IDEAS home Printed from https://ideas.repec.org/a/eee/bushor/v53y2010i1p31-37.html
   My bibliography  Save this article

The bottom-line benefits of ethics code commitment

Author

Listed:
  • Gilley, K. Matthew
  • Robertson, Christopher J.
  • Mazur, Tim C.

Abstract

Recent corporate scandals highlight that an exclusive focus on financial performance, to the exclusion of broader stakeholder-related performance criteria, can be detrimental to overall firm value creation. Among the ways to enhance leaders' focus on stakeholder value creation is the development and executive championing of an effective code of ethics. Such "Ethics Code Commitment" (ECC)--which incorporates characteristics of the code and behaviors by top management--affects a broad number of organizational stakeholders, yielding value for them, thus increasing their psychological and/or financial commitment to the organization while strengthening the firm's corporate culture. This article develops a model highlighting the various benefits of ECC to key stakeholders and the subsequent effects on an organization's culture and competitiveness. In particular, we focus on the need to include community leaders and key employees in the ethics code development process; the importance of moving away from a purely legalistic document to one that inspires stakeholders; the importance of linking ethics to strategy; and managerial approaches that can enhance the effectiveness of the code of ethics through ethics-related dialog. When developed and implemented correctly, ECC can prove to be an important source of competitive advantage via the effects it has on relationships between the firm and key stakeholders.

Suggested Citation

  • Gilley, K. Matthew & Robertson, Christopher J. & Mazur, Tim C., 2010. "The bottom-line benefits of ethics code commitment," Business Horizons, Elsevier, vol. 53(1), pages 31-37, January.
  • Handle: RePEc:eee:bushor:v:53:y:2010:i:1:p:31-37
    as

    Download full text from publisher

    File URL: http://www.sciencedirect.com/science/article/pii/S0007-6813(09)00119-0
    Download Restriction: Full text for ScienceDirect subscribers only

    As the access to this document is restricted, you may want to search for a different version of it.

    References listed on IDEAS

    as
    1. Werther, William Jr. & Chandler, David, 2005. "Strategic corporate social responsibility as global brand insurance," Business Horizons, Elsevier, vol. 48(4), pages 317-324.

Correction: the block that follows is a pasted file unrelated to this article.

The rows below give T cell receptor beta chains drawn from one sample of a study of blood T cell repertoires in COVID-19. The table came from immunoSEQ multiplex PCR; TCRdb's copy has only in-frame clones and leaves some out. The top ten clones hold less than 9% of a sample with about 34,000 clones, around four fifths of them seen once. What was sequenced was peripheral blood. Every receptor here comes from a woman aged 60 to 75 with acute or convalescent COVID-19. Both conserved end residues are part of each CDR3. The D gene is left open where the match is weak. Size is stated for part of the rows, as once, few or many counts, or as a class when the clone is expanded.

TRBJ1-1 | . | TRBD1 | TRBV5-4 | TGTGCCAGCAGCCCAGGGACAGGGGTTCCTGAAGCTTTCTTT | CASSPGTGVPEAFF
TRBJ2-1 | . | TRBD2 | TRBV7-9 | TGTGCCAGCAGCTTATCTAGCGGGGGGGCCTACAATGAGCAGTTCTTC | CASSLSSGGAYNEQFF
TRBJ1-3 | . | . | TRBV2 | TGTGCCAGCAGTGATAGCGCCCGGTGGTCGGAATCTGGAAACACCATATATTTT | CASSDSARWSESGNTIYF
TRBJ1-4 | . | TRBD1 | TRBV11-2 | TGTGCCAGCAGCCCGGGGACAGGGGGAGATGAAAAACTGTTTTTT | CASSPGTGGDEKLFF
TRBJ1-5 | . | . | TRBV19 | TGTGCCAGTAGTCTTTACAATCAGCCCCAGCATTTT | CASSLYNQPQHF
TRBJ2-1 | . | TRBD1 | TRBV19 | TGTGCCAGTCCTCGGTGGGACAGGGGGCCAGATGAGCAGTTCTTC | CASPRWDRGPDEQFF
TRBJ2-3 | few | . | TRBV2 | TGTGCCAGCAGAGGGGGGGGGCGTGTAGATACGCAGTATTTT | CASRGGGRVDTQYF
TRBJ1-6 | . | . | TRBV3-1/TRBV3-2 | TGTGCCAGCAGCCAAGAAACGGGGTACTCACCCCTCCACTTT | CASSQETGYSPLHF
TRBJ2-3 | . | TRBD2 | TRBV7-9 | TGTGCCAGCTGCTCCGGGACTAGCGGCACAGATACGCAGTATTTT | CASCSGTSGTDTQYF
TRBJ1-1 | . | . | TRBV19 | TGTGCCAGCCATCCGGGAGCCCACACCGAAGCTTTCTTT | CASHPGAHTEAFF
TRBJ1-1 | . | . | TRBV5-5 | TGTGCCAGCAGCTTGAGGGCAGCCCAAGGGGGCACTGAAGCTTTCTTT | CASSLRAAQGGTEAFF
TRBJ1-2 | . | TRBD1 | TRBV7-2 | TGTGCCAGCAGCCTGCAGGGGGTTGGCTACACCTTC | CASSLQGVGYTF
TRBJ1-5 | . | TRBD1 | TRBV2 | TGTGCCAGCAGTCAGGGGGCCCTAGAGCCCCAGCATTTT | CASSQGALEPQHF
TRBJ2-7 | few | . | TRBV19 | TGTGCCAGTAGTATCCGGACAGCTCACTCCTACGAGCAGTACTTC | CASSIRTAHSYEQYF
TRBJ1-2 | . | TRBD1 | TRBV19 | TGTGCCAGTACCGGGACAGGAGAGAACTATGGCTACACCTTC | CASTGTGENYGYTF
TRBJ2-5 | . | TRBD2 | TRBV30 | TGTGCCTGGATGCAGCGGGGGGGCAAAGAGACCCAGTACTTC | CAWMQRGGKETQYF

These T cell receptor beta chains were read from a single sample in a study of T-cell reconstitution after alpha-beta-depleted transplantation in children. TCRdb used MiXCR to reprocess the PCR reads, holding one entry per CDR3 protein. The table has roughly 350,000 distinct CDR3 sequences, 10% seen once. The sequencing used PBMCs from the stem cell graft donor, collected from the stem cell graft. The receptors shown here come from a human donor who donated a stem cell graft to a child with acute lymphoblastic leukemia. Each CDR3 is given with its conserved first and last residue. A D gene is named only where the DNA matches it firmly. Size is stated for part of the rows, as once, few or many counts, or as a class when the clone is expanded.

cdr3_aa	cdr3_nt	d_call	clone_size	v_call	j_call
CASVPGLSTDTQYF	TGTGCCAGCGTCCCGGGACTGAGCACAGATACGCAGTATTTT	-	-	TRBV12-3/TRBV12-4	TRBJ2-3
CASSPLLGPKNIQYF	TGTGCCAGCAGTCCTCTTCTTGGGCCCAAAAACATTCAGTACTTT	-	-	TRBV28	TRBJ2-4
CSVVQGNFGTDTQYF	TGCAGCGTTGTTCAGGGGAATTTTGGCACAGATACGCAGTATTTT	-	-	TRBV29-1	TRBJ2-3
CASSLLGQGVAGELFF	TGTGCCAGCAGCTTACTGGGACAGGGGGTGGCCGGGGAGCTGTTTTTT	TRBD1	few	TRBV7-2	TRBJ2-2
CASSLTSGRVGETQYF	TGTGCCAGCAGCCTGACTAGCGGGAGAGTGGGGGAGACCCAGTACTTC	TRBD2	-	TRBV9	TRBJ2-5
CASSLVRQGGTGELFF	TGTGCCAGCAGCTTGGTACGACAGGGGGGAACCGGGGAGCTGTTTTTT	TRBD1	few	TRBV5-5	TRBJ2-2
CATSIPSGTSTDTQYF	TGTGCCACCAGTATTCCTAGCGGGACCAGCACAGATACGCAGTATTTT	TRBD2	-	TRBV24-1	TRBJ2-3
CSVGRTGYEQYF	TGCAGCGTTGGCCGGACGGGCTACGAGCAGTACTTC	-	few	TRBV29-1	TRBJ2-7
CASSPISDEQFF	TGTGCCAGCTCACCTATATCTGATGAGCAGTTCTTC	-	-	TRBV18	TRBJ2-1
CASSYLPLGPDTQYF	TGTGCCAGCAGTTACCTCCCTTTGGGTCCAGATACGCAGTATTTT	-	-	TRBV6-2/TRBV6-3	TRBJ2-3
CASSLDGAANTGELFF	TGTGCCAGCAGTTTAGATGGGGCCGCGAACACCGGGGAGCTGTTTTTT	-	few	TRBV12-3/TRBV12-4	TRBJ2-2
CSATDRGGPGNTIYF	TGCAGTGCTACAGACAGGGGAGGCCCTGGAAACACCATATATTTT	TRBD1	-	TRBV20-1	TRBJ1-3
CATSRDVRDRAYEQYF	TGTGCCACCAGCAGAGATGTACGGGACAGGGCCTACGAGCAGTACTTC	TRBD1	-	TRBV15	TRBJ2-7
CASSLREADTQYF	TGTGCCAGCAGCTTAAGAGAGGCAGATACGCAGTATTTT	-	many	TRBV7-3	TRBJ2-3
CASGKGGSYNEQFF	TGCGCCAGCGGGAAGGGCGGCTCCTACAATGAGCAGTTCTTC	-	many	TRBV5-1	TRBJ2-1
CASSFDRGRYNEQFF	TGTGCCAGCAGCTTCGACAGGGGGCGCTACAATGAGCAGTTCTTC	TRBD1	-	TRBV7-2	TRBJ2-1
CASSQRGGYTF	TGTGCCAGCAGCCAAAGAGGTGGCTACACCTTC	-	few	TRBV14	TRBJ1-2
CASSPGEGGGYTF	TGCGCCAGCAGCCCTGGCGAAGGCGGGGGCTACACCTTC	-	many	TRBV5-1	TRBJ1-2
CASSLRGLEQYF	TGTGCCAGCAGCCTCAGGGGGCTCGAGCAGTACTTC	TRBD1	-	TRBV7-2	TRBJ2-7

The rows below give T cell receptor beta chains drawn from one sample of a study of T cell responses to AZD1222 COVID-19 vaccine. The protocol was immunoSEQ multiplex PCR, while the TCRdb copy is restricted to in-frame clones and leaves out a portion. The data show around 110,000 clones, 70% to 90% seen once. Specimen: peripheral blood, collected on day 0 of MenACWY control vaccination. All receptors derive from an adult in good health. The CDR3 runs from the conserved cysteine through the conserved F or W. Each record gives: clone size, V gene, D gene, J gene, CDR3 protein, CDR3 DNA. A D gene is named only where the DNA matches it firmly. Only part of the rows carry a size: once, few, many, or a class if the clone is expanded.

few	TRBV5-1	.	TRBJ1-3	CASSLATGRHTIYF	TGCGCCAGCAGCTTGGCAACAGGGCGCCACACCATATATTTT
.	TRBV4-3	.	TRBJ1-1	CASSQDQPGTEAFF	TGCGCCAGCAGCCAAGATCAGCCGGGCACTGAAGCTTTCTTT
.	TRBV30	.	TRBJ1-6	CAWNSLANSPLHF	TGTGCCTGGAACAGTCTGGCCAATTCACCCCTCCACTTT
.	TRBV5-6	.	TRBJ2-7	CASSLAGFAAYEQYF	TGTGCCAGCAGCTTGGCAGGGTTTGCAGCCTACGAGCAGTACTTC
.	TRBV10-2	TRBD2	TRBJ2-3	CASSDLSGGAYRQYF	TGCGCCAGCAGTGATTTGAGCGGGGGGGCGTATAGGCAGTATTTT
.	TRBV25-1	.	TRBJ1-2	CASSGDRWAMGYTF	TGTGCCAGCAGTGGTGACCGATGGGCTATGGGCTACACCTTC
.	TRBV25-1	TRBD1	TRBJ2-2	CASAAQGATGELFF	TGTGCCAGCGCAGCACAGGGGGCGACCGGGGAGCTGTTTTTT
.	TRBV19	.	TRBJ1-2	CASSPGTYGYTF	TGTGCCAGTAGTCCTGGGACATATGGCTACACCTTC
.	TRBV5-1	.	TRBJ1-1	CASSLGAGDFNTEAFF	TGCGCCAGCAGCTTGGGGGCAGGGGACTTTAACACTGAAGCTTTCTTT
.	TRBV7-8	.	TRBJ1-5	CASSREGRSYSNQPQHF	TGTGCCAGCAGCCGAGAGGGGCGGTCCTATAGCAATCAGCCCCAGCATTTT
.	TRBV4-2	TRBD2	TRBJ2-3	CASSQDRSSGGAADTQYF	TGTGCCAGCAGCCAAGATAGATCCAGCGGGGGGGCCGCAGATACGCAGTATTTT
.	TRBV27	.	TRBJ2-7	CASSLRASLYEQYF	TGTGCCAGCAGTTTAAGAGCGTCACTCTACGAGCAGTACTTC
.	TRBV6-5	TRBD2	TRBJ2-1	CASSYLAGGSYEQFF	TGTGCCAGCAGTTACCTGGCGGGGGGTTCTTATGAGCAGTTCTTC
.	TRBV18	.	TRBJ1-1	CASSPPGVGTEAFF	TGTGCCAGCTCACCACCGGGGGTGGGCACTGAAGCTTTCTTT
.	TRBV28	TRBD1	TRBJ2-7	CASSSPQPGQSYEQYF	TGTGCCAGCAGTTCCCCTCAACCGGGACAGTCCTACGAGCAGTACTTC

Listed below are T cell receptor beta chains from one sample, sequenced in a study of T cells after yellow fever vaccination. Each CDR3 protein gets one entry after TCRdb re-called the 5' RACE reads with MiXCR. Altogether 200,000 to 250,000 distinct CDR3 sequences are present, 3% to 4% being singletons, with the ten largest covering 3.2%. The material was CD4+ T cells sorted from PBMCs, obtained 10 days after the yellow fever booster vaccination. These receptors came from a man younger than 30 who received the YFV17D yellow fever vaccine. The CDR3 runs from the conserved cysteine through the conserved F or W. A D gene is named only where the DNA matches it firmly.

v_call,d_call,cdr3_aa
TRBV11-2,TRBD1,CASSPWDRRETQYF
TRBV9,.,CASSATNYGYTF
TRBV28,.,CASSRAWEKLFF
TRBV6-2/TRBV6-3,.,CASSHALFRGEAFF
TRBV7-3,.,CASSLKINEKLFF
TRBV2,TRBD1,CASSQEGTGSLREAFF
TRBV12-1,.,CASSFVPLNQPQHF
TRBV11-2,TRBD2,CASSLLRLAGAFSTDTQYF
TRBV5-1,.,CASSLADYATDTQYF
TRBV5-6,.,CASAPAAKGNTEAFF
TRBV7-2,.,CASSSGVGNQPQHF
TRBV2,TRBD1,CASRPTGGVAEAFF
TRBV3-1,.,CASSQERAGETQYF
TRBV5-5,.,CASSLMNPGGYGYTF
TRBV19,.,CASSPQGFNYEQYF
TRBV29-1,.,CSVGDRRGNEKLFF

2. Falck, Oliver & Heblich, Stephan, 2007. "Corporate social responsibility: Doing well by doing good," Business Horizons, Elsevier, vol. 50(3), pages 247-254.
    Full references (including those not matched with items on IDEAS)

    Citations

    Citations are extracted by the CitEc Project, subscribe to its RSS feed for this item.
    as


    Cited by:

    1. repec:bbz:fcpbbr:v:8:y:2011:i:1:p:1-26 is not listed on IDEAS

    Corrections

    All material on this site has been provided by the respective publishers and authors. You can help correct errors and omissions. When requesting a correction, please mention this item's handle: RePEc:eee:bushor:v:53:y:2010:i:1:p:31-37. See general information about how to correct material in RePEc.

    For technical questions regarding this item, or to correct its authors, title, abstract, bibliographic or download information, contact: (Dana Niculescu). General contact details of provider: http://www.elsevier.com/locate/bushor .

    If you have authored this item and are not yet registered with RePEc, we encourage you to do it here. This allows to link your profile to this item. It also allows you to accept potential citations to this item that we are uncertain about.

    If CitEc recognized a reference but did not link an item in RePEc to it, you can help with this form .

    If you know of missing items citing this one, you can help us creating those links by adding the relevant references in the same way as above, for each refering item. If you are a registered author of this item, you may also want to check the "citations" tab in your RePEc Author Service profile, as there may be some citations waiting for confirmation.

    Please note that corrections may take a couple of weeks to filter through the various RePEc services.

    IDEAS is a RePEc service hosted by the Research Division of the Federal Reserve Bank of St. Louis . RePEc uses bibliographic data supplied by the respective publishers.